7 Ways To Stop Procrastinating

Rebecca Spelman ways to stop procrastinating

Look me in the eye and tell me you don’t procrastinate. If you can’t, you know why. If you can, you’re a liar and I still know you procrastinate. Whether it’s work, chores, or some miscellaneous task you need to stop putting off, procrastination is an addictive drug that is stopping you from getting where you need to go.

Here’s what you need to do to beat it.

1. Put your phone away

You don’t need your phone for this. You know you don’t, but you tell yourself you need to keep it on you in case there’s an emergency, or you get an urgent email. 99% of the time, this isn’t going to happen. And for the 1% of the time it does, just implement this rule:

Don’t touch your phone unless it rings.

That means no scrolling, no mindlessly picking it up without intent, and no “checking to see if your phone vibrated” (no-one’s falling for that, by the way”). Put your phone somewhere that you can’t pick it up immediately, but you’ll still hear it on the off-chance you do get an urgent call or email. Not that you will.

2. Dedicate time to your task

One way to get something done is to tell yourself, “For the next fifteen minutes, I can’t do anything other than this task”. That way, when you feel the urge to procrastinate, you tell yourself you can do it in a few minutes. A lot of people like to use the Pomodoro Technique, where you work for twenty-five minutes and then chill out for five. This is particularly handy if you have a short attention span.

3. Break the task down into manageable pieces

This is another reason things like the Pomodoro Technique are helpful. It’s much easier to concentrate for twenty-five minutes than four hours. If you go into the library and tell yourself you’re going to study for eight hours straight, it isn’t going to happen. If you just focus on the next half hour, you can choose one small thing and actually get that done. Look at the next step, rather than the whole flight of stairs.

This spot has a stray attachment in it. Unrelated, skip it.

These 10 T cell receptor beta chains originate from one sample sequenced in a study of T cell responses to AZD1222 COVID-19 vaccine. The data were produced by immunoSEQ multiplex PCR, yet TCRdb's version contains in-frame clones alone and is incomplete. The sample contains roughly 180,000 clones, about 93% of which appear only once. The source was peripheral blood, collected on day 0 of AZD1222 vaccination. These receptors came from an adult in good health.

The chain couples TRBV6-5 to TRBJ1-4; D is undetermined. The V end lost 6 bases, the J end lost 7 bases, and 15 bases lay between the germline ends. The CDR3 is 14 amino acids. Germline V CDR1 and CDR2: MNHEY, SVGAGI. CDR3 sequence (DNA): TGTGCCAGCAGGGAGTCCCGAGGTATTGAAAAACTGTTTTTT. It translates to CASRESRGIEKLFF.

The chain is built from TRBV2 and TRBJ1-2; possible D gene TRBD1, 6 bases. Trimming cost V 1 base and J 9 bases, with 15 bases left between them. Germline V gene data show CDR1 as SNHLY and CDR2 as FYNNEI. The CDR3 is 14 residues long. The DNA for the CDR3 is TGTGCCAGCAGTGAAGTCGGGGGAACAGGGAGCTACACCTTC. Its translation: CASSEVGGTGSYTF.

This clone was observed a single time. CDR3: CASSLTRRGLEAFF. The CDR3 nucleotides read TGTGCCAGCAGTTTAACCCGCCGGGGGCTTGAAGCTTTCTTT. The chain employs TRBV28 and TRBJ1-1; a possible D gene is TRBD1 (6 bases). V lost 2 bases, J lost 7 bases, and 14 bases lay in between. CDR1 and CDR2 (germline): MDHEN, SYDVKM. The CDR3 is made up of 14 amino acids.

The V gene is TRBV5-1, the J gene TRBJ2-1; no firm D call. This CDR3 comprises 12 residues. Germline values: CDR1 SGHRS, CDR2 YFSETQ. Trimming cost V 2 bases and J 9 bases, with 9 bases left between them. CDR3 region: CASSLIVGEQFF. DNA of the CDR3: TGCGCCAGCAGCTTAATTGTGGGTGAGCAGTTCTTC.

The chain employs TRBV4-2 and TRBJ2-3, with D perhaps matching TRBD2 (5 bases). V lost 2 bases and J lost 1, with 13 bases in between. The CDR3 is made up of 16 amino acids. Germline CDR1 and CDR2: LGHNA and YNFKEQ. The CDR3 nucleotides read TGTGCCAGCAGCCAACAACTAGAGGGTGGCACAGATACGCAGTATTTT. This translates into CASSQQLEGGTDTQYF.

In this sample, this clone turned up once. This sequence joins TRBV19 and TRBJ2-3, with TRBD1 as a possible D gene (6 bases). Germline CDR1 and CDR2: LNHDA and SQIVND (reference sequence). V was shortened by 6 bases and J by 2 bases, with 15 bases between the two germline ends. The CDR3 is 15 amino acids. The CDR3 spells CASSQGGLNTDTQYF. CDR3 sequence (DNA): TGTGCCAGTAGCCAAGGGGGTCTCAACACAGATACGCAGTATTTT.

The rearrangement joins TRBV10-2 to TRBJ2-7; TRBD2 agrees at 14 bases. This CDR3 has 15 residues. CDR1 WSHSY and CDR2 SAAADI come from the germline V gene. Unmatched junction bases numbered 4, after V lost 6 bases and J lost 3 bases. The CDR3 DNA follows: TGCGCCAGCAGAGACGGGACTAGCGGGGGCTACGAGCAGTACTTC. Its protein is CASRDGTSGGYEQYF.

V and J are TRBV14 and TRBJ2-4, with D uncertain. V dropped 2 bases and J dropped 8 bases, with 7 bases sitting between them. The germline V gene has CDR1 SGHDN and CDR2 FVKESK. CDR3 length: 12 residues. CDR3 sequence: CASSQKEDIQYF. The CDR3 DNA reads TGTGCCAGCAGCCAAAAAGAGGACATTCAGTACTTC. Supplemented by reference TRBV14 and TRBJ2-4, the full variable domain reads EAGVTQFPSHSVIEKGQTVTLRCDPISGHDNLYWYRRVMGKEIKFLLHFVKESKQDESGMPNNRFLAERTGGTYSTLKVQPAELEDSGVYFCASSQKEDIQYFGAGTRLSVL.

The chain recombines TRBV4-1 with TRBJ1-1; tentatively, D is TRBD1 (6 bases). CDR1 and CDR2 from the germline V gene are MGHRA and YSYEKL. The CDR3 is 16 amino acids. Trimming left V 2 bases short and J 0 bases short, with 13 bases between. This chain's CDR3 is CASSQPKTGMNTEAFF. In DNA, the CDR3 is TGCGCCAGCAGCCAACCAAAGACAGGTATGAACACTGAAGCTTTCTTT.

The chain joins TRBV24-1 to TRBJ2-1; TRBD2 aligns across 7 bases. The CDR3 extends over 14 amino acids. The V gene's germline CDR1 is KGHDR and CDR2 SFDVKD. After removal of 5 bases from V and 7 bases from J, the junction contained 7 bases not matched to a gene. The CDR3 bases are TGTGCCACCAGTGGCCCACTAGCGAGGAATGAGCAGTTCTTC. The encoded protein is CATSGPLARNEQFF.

4. Do your task in public

It’s ten times easier to procrastinate if no-one sees exactly how much time you’re wasting. Go somewhere public and get to work- even if you don’t know anyone there, you won’t want people passing by to see you on Facebook on your phone while a Word document sits open, empty, on your laptop. If you’re going to do this, though, don’t sit next to a friend. Which brings me to my next point…

5. Get rid of distractions

You know how I feel about phones. But there are other distractions- any seasoned procrastinator knows you can find anything interesting if it means you don’t have to work. If you’re sitting in your room that needs clearing out, you’re going to end up playing your old Gameboy for four hours instead of doing anything. And no, the answer to this is not to procrastinate by clearing out your room, it’s to leave your room and find a better place to work.



6. Seriously, get rid of the phone!

Your phone is not a study tool. Your phone is not helping you with work. Your phone does not have the ability to wash dishes. Put it down! You can mindlessly scroll when you’ve done whatever it is you need to do. It feels better without the guilt in the back of your mind, I swear.

7. Make a to-do list

Few things in this world are more satisfying than ticking everything off a to-do list. Having a to-do list can clear your mind and help you to focus on your task, and ticking off each item will keep you motivated to keep going. It also makes everything more manageable- rather than floundering because your big task isn’t done, you can see that actually, you’ve made a lot of progress. You’re more likely to procrastinate when you feel like you aren’t able for your task- a to-do list can show you just how capable you really are.

There’s a lot of stuff we need to do but don’t want to. Maybe it’s boring or hard or we just don’t care. Procrastinating doesn’t make that thing go away, it just makes you spend more of your life thinking about it. Whatever it is, just focus and you’ll get it done. And for God’s sake, put your phone away.

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